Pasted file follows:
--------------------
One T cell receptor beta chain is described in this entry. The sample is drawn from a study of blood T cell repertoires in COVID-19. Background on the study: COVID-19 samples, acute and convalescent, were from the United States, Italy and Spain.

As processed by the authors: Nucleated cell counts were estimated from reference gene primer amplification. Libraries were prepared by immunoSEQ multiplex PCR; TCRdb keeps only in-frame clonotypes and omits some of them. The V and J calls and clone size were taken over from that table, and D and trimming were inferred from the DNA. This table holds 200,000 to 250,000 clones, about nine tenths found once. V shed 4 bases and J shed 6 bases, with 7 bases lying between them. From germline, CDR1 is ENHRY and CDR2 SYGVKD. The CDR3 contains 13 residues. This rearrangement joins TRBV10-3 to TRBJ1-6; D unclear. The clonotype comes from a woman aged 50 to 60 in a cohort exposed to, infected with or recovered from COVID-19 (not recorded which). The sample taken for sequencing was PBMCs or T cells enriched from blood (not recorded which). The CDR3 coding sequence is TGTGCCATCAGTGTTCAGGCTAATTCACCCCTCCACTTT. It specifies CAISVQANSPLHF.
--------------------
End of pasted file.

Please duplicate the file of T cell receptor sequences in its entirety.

One T cell receptor beta chain is described in this entry. The sample is drawn from a study of blood T cell repertoires in COVID-19. Background on the study: COVID-19 samples, acute and convalescent, were from the United States, Italy and Spain.

As processed by the authors: Nucleated cell counts were estimated from reference gene primer amplification. Libraries were prepared by immunoSEQ multiplex PCR; TCRdb keeps only in-frame clonotypes and omits some of them. The V and J calls and clone size were taken over from that table, and D and trimming were inferred from the DNA. This table holds 200,000 to 250,000 clones, about nine tenths found once. V shed 4 bases and J shed 6 bases, with 7 bases lying between them. From germline, CDR1 is ENHRY and CDR2 SYGVKD. The CDR3 contains 13 residues. This rearrangement joins TRBV10-3 to TRBJ1-6; D unclear. The clonotype comes from a woman aged 50 to 60 in a cohort exposed to, infected with or recovered from COVID-19 (not recorded which). The sample taken for sequencing was PBMCs or T cells enriched from blood (not recorded which). The CDR3 coding sequence is TGTGCCATCAGTGTTCAGGCTAATTCACCCCTCCACTTT. It specifies CAISVQANSPLHF.